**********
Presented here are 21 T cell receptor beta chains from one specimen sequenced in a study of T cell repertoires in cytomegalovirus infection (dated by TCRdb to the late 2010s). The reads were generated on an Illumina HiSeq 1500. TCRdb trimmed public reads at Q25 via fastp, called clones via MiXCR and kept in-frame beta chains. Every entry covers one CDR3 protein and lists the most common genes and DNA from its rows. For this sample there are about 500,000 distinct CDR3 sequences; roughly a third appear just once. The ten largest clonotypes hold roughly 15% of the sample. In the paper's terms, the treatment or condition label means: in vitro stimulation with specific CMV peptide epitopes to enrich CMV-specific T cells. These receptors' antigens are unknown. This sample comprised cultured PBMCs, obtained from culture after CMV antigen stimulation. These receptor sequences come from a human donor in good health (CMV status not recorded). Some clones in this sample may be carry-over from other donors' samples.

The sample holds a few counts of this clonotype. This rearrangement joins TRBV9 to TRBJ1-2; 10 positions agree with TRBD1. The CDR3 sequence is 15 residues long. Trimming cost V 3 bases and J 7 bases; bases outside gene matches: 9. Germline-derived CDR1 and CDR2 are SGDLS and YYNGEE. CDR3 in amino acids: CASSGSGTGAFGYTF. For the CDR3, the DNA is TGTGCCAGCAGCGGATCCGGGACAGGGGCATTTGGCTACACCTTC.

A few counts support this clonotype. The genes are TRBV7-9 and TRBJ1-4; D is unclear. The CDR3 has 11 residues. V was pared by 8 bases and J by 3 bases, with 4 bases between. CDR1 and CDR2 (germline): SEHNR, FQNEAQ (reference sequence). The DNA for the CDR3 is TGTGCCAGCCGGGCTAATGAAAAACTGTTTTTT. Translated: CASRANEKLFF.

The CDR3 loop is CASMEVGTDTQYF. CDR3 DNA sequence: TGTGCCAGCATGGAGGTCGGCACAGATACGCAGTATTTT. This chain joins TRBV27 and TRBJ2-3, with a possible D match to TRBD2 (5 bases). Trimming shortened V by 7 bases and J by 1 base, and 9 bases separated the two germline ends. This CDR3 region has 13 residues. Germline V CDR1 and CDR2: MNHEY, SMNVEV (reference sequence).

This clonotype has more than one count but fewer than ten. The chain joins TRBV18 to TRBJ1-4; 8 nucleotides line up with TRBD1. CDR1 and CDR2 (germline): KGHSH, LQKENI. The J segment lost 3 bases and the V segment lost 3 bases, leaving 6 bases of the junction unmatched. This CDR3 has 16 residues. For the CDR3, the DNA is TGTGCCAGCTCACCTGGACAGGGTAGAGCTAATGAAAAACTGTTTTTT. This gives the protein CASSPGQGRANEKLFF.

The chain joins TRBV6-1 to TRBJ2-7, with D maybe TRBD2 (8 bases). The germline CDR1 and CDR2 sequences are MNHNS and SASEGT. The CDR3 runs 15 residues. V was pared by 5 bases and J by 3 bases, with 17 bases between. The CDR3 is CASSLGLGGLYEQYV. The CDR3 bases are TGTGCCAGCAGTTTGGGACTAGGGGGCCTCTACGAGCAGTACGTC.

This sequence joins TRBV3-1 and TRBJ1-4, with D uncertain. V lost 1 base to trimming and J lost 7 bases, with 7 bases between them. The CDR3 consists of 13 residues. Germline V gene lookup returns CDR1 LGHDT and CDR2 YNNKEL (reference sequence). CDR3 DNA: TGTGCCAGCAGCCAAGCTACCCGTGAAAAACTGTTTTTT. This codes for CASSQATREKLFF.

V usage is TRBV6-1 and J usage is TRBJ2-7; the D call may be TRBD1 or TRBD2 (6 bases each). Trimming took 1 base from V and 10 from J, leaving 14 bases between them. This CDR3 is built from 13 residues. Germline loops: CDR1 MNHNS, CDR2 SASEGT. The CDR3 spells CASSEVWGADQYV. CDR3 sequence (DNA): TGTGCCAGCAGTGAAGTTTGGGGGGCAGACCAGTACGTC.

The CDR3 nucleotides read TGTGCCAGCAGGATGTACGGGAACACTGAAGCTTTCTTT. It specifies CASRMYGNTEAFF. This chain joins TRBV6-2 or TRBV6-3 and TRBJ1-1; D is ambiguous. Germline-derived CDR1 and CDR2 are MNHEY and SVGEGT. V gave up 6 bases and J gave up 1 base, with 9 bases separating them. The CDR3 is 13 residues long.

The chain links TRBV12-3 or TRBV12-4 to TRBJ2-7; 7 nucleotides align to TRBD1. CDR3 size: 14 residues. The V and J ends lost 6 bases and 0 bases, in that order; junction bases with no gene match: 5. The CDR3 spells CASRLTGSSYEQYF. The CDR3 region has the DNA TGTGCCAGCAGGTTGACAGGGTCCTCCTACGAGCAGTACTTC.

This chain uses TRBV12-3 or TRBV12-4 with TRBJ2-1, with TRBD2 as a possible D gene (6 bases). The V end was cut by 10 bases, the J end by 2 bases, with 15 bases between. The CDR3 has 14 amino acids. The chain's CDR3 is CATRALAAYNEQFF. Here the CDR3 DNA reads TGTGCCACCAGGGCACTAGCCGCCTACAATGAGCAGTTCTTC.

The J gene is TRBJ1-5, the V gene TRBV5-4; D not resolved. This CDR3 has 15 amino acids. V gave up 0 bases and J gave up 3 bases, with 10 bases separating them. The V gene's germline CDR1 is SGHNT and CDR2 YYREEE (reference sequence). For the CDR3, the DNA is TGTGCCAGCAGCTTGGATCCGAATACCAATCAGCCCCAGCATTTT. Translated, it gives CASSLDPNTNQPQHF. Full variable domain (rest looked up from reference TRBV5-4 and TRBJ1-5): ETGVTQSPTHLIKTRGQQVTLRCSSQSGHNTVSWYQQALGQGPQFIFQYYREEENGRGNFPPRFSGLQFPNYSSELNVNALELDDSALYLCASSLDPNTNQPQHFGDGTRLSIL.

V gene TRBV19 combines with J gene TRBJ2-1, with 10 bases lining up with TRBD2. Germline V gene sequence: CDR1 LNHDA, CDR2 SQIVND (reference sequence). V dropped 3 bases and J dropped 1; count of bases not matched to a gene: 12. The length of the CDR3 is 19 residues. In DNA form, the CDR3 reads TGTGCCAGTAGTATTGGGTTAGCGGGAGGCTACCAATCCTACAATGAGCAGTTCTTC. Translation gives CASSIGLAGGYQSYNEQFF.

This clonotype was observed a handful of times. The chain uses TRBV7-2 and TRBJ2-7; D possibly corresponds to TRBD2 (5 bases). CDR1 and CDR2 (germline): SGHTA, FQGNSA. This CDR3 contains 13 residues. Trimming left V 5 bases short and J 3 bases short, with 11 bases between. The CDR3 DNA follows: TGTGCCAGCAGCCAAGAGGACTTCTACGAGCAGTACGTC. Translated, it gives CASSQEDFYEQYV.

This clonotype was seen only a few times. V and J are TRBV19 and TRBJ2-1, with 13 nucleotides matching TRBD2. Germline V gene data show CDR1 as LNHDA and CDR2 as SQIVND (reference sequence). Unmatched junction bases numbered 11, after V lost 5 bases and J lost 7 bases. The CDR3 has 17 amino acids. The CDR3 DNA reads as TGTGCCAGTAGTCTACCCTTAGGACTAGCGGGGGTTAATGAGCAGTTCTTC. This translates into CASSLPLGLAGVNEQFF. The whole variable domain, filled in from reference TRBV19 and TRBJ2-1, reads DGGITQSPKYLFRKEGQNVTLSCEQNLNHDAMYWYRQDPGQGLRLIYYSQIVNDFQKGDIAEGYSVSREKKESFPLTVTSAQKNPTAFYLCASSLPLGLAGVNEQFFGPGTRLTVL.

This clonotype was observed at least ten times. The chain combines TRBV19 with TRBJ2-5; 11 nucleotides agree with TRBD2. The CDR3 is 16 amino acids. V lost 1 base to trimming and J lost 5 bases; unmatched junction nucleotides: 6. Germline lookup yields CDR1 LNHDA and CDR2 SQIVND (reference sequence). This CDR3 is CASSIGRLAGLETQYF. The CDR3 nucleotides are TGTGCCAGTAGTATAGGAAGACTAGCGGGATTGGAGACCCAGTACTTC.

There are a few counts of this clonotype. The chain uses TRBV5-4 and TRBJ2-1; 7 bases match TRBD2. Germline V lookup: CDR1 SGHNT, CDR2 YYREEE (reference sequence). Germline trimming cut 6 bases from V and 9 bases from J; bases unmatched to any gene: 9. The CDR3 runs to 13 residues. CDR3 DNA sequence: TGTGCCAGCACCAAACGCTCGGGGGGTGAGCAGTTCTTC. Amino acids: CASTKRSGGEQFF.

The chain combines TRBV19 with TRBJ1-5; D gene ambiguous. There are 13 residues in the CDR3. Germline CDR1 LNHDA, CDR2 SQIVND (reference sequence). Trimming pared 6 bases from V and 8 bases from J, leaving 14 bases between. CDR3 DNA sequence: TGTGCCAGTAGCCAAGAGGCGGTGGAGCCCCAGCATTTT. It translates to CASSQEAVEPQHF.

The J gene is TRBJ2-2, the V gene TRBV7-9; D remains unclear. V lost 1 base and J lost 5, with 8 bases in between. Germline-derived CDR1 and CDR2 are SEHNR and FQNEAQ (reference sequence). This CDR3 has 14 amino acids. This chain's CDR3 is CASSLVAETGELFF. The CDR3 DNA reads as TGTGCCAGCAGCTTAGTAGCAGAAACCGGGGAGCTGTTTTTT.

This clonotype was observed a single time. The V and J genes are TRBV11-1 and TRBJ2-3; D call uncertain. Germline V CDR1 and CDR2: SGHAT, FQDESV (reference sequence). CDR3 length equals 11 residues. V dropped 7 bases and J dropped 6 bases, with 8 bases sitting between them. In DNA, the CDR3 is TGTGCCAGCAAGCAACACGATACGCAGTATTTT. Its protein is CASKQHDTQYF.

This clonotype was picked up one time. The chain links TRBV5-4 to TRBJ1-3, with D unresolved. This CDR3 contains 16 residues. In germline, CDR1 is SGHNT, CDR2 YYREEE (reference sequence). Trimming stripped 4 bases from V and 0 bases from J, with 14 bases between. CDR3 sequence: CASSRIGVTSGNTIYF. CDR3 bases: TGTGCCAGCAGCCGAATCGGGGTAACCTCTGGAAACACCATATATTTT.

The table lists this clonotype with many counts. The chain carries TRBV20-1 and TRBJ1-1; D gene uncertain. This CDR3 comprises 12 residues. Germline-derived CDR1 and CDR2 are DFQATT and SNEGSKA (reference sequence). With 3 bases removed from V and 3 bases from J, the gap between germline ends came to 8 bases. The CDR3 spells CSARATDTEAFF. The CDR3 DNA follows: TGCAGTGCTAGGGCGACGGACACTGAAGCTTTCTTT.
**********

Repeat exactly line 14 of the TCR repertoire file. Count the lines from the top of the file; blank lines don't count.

This clonotype was observed a handful of times. The chain uses TRBV7-2 and TRBJ2-7; D possibly corresponds to TRBD2 (5 bases). CDR1 and CDR2 (germline): SGHTA, FQGNSA. This CDR3 contains 13 residues. Trimming left V 5 bases short and J 3 bases short, with 11 bases between. The CDR3 DNA follows: TGTGCCAGCAGCCAAGAGGACTTCTACGAGCAGTACGTC. Translated, it gives CASSQEDFYEQYV.